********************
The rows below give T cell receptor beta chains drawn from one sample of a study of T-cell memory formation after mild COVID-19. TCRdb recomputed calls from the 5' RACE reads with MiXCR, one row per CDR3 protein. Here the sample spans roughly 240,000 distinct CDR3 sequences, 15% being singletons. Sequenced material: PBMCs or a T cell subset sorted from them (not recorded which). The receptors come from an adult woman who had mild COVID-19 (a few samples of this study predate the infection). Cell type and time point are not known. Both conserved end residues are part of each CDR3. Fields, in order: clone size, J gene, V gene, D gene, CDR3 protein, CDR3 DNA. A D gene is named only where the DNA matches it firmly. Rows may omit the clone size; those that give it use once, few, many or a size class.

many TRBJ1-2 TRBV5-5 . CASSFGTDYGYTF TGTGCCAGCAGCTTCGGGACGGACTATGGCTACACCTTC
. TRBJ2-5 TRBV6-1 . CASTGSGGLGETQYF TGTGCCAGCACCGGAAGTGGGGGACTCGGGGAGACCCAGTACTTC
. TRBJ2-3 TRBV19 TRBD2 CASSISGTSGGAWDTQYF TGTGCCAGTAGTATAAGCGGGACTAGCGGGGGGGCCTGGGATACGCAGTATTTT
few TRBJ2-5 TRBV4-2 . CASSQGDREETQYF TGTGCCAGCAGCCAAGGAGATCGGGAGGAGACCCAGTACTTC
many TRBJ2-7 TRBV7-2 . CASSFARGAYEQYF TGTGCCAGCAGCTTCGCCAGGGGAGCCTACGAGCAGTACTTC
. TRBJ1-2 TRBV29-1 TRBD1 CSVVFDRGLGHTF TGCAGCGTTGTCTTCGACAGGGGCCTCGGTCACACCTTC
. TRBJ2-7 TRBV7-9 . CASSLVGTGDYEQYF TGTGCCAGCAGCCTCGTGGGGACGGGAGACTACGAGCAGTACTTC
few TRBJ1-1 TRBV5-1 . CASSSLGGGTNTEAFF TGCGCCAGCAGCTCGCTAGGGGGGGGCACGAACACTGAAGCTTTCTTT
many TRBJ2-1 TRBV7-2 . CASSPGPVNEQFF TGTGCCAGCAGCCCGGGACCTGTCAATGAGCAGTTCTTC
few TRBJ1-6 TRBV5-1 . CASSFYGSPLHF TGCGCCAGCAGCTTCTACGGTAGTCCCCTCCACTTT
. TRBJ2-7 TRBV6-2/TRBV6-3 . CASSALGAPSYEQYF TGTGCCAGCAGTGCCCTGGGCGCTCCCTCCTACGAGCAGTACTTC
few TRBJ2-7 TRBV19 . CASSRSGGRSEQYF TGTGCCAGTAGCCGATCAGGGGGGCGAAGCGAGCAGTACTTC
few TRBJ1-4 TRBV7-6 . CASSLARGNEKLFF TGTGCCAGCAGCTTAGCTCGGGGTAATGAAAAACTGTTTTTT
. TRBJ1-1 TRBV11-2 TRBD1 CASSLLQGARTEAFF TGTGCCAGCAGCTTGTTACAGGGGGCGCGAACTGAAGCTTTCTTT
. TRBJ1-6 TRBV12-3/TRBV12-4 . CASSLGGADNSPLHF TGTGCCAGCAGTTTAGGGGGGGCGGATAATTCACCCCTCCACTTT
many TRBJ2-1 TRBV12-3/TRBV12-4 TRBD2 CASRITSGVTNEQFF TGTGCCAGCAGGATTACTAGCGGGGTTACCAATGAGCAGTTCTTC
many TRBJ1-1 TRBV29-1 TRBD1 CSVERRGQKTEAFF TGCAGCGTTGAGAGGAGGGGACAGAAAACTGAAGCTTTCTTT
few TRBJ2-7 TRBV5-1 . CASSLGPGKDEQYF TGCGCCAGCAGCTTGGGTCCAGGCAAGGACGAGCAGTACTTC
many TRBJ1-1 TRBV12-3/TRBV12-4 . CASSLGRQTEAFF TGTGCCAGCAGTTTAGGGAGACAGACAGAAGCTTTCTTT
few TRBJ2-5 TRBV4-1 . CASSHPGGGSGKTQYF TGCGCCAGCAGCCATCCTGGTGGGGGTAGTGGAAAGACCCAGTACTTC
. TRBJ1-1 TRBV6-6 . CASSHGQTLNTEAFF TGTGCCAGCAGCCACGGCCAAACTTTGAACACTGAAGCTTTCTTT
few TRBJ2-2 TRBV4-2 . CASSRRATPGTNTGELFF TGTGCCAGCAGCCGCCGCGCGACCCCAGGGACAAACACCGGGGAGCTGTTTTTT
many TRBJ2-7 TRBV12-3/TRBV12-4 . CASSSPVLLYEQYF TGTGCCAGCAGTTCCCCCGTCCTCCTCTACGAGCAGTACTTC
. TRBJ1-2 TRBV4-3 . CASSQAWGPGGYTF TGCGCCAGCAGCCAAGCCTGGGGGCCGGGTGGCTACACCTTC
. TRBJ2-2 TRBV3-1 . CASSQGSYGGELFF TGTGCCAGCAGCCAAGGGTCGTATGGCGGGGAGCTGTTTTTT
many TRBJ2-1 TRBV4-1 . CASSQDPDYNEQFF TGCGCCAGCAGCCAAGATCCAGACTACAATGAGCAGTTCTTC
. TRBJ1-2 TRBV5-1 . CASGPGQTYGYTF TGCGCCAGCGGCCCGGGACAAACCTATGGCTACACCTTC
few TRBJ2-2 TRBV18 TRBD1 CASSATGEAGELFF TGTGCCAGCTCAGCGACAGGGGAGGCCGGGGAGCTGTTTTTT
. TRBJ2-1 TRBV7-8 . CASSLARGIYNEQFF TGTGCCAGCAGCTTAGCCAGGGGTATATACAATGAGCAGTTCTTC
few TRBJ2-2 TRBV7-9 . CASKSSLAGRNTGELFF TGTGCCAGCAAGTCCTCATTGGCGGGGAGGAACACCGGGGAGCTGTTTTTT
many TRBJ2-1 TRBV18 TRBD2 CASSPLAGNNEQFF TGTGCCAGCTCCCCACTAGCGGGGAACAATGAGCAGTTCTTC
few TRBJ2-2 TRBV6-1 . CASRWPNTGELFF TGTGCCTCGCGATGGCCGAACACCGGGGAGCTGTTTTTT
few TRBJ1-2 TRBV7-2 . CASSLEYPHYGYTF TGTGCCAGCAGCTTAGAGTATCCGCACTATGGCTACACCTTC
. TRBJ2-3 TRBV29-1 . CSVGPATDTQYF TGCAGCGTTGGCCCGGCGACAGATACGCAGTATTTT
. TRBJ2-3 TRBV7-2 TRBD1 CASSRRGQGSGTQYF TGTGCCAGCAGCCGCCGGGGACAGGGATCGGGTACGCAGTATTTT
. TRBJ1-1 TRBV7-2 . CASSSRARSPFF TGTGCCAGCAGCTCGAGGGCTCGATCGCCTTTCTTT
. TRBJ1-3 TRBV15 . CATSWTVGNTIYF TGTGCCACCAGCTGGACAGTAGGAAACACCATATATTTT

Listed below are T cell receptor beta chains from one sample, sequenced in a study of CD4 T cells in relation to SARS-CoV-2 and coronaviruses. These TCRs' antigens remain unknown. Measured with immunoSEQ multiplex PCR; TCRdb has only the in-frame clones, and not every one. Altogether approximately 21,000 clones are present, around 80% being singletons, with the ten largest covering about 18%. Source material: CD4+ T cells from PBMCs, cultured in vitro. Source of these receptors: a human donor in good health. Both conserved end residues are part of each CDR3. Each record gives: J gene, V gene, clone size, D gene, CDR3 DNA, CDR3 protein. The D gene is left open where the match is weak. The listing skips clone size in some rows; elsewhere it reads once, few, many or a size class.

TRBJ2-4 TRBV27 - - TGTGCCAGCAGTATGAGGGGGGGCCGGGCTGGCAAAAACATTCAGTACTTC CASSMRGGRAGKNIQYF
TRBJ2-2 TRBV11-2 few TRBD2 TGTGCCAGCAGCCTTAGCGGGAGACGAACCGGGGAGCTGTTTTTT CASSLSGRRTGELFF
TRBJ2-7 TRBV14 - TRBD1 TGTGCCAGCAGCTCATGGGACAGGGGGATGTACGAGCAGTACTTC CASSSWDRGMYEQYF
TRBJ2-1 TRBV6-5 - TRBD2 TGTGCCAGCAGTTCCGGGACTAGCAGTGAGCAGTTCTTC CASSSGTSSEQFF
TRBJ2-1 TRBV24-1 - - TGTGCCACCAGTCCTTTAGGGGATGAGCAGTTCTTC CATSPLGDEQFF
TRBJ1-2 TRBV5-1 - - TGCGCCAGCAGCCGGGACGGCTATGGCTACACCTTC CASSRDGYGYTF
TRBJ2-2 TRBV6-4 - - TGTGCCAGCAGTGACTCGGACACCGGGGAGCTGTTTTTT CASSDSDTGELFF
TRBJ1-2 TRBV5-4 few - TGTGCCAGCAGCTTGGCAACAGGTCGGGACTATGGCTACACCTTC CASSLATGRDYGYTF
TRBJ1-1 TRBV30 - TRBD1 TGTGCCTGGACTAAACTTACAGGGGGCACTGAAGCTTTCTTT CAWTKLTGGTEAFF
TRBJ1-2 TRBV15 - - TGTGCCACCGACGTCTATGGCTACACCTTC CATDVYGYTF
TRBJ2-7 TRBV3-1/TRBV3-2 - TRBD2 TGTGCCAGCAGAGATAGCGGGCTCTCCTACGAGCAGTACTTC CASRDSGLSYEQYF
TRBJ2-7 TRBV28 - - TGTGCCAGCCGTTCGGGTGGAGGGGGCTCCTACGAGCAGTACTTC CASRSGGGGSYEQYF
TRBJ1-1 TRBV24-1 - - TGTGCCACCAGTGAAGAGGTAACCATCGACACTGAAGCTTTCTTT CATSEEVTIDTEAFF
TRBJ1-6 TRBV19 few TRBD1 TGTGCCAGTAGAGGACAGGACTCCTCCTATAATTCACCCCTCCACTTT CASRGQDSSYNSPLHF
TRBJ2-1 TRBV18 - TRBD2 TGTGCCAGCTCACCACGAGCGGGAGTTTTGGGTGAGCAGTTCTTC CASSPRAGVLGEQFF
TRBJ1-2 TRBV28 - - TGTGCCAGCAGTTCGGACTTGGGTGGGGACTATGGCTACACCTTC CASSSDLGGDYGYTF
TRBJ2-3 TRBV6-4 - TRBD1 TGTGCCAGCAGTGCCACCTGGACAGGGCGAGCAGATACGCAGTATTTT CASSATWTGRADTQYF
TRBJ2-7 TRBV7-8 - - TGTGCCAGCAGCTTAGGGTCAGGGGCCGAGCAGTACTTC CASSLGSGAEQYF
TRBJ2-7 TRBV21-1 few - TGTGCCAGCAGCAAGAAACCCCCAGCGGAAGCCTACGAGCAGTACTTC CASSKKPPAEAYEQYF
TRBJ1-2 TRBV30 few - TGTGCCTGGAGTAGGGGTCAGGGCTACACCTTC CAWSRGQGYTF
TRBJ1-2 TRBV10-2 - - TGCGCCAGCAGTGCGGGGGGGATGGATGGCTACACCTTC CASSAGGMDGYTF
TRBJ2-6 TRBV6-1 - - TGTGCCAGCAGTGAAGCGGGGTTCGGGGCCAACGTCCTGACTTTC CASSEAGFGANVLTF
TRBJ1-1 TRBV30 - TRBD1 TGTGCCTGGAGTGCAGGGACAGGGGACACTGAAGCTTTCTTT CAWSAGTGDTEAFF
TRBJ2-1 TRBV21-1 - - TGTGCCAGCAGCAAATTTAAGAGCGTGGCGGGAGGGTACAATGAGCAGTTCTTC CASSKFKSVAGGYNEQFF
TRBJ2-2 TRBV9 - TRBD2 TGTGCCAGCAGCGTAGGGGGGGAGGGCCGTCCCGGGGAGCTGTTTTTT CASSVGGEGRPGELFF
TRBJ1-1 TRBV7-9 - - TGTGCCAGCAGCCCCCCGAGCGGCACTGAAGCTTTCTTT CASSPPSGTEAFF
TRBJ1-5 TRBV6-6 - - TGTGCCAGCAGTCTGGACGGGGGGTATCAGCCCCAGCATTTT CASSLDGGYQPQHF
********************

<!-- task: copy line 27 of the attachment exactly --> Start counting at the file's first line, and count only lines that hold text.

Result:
many TRBJ2-1 TRBV4-1 . CASSQDPDYNEQFF TGCGCCAGCAGCCAAGATCCAGACTACAATGAGCAGTTCTTC